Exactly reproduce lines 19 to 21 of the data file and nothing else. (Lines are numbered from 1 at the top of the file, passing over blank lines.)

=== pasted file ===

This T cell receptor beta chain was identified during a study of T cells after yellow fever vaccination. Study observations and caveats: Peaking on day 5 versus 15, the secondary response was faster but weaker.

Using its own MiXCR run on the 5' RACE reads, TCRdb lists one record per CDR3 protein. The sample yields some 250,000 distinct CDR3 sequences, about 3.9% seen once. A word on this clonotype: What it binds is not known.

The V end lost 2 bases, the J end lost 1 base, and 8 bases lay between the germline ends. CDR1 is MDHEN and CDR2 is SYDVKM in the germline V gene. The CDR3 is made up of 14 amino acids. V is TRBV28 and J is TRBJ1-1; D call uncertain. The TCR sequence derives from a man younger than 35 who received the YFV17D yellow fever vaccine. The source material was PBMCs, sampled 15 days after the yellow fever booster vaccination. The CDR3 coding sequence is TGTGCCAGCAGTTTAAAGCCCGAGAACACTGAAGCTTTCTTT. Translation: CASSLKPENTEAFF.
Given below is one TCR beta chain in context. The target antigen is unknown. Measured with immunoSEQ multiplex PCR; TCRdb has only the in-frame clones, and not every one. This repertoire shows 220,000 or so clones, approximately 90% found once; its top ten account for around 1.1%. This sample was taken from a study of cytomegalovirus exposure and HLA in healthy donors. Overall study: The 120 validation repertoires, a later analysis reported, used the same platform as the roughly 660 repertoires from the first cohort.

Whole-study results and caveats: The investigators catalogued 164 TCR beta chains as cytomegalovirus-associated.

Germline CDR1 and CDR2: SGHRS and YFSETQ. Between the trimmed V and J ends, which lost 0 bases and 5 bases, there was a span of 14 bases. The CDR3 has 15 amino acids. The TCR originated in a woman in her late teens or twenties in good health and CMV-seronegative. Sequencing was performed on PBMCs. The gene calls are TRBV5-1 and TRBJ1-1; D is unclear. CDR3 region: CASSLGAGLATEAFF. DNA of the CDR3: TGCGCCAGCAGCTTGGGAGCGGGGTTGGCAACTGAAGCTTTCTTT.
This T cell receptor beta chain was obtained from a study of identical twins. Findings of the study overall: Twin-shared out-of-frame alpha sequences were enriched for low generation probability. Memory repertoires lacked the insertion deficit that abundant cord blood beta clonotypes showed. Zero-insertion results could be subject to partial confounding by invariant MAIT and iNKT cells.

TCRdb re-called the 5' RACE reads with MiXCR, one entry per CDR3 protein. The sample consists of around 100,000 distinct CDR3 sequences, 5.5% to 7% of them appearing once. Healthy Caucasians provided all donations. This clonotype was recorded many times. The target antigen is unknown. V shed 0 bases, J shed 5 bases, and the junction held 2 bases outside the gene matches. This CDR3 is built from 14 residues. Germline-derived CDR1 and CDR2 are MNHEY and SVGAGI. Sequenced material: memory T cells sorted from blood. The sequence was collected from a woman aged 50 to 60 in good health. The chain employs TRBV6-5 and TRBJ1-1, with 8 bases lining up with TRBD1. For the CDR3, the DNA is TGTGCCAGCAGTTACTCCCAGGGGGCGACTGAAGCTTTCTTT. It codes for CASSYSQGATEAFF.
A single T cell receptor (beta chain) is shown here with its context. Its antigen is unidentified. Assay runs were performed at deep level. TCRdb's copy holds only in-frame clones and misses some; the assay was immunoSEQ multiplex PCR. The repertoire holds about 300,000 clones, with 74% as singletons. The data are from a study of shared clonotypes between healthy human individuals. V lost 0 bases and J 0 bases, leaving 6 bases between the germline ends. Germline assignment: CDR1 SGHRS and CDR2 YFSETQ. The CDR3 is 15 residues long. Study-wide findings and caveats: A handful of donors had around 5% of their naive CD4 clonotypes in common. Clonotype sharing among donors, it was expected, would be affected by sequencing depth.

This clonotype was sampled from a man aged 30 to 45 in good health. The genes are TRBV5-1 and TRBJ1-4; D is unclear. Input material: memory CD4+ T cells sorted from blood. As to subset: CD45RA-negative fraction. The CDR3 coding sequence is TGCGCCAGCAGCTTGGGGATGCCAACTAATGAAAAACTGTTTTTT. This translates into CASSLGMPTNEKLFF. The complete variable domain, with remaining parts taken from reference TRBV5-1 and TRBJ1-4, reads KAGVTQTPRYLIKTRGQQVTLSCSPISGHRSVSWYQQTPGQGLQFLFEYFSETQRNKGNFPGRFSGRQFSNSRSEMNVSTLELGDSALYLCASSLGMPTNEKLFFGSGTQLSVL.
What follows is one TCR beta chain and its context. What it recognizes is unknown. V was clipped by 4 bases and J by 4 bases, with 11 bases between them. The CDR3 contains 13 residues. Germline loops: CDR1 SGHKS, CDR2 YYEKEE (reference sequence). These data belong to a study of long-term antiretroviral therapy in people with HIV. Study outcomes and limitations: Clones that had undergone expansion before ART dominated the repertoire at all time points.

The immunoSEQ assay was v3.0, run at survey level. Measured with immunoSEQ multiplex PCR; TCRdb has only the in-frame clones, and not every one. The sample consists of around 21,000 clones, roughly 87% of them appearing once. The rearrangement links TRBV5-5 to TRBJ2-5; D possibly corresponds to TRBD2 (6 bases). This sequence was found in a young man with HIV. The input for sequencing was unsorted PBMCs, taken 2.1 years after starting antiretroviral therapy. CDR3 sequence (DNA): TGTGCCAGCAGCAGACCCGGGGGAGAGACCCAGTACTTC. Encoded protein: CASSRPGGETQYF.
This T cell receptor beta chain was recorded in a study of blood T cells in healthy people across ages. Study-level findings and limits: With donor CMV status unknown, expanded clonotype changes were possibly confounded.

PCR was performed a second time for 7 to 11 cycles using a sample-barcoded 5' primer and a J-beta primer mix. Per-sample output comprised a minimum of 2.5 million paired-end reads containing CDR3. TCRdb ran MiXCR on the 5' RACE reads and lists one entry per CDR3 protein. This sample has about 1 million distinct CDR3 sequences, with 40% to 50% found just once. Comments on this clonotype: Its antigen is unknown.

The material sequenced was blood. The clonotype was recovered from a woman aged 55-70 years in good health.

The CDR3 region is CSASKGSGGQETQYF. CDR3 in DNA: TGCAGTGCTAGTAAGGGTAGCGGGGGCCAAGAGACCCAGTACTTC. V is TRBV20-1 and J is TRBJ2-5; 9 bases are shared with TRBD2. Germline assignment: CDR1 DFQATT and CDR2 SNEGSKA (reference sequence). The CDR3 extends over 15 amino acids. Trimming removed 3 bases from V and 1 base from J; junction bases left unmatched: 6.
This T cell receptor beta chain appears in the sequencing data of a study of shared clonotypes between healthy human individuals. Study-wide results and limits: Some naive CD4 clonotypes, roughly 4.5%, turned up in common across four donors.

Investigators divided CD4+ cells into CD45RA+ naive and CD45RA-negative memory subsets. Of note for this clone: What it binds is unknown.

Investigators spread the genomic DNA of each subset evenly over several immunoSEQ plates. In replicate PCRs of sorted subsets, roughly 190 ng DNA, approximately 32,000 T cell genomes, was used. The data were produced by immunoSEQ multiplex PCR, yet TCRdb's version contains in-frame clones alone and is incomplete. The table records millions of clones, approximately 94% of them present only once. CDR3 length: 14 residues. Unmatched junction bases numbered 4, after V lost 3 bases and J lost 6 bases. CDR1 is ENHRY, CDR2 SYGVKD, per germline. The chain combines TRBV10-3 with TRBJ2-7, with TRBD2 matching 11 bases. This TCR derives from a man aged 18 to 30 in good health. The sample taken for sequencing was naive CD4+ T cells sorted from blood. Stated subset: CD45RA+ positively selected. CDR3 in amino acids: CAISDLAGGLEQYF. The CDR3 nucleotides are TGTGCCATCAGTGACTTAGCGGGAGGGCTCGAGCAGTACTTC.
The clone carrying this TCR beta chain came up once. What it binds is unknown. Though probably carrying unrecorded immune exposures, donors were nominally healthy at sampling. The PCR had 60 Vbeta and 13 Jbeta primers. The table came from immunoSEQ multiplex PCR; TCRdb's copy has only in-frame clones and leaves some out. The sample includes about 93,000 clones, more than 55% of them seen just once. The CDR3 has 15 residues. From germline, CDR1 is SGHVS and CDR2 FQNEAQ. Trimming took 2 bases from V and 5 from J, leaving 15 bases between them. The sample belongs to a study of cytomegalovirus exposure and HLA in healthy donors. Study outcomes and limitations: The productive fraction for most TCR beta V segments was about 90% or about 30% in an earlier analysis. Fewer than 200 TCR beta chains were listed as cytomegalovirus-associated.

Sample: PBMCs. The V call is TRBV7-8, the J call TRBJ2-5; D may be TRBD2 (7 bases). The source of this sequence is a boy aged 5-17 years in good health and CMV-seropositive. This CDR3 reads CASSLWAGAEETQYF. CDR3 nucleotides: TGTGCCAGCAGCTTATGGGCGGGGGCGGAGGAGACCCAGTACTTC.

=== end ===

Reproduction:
Investigators spread the genomic DNA of each subset evenly over several immunoSEQ plates. In replicate PCRs of sorted subsets, roughly 190 ng DNA, approximately 32,000 T cell genomes, was used. The data were produced by immunoSEQ multiplex PCR, yet TCRdb's version contains in-frame clones alone and is incomplete. The table records millions of clones, approximately 94% of them present only once. CDR3 length: 14 residues. Unmatched junction bases numbered 4, after V lost 3 bases and J lost 6 bases. CDR1 is ENHRY, CDR2 SYGVKD, per germline. The chain combines TRBV10-3 with TRBJ2-7, with TRBD2 matching 11 bases. This TCR derives from a man aged 18 to 30 in good health. The sample taken for sequencing was naive CD4+ T cells sorted from blood. Stated subset: CD45RA+ positively selected. CDR3 in amino acids: CAISDLAGGLEQYF. The CDR3 nucleotides are TGTGCCATCAGTGACTTAGCGGGAGGGCTCGAGCAGTACTTC.
The clone carrying this TCR beta chain came up once. What it binds is unknown. Though probably carrying unrecorded immune exposures, donors were nominally healthy at sampling. The PCR had 60 Vbeta and 13 Jbeta primers. The table came from immunoSEQ multiplex PCR; TCRdb's copy has only in-frame clones and leaves some out. The sample includes about 93,000 clones, more than 55% of them seen just once. The CDR3 has 15 residues. From germline, CDR1 is SGHVS and CDR2 FQNEAQ. Trimming took 2 bases from V and 5 from J, leaving 15 bases between them. The sample belongs to a study of cytomegalovirus exposure and HLA in healthy donors. Study outcomes and limitations: The productive fraction for most TCR beta V segments was about 90% or about 30% in an earlier analysis. Fewer than 200 TCR beta chains were listed as cytomegalovirus-associated.

Sample: PBMCs. The V call is TRBV7-8, the J call TRBJ2-5; D may be TRBD2 (7 bases). The source of this sequence is a boy aged 5-17 years in good health and CMV-seropositive. This CDR3 reads CASSLWAGAEETQYF. CDR3 nucleotides: TGTGCCAGCAGCTTATGGGCGGGGGCGGAGGAGACCCAGTACTTC.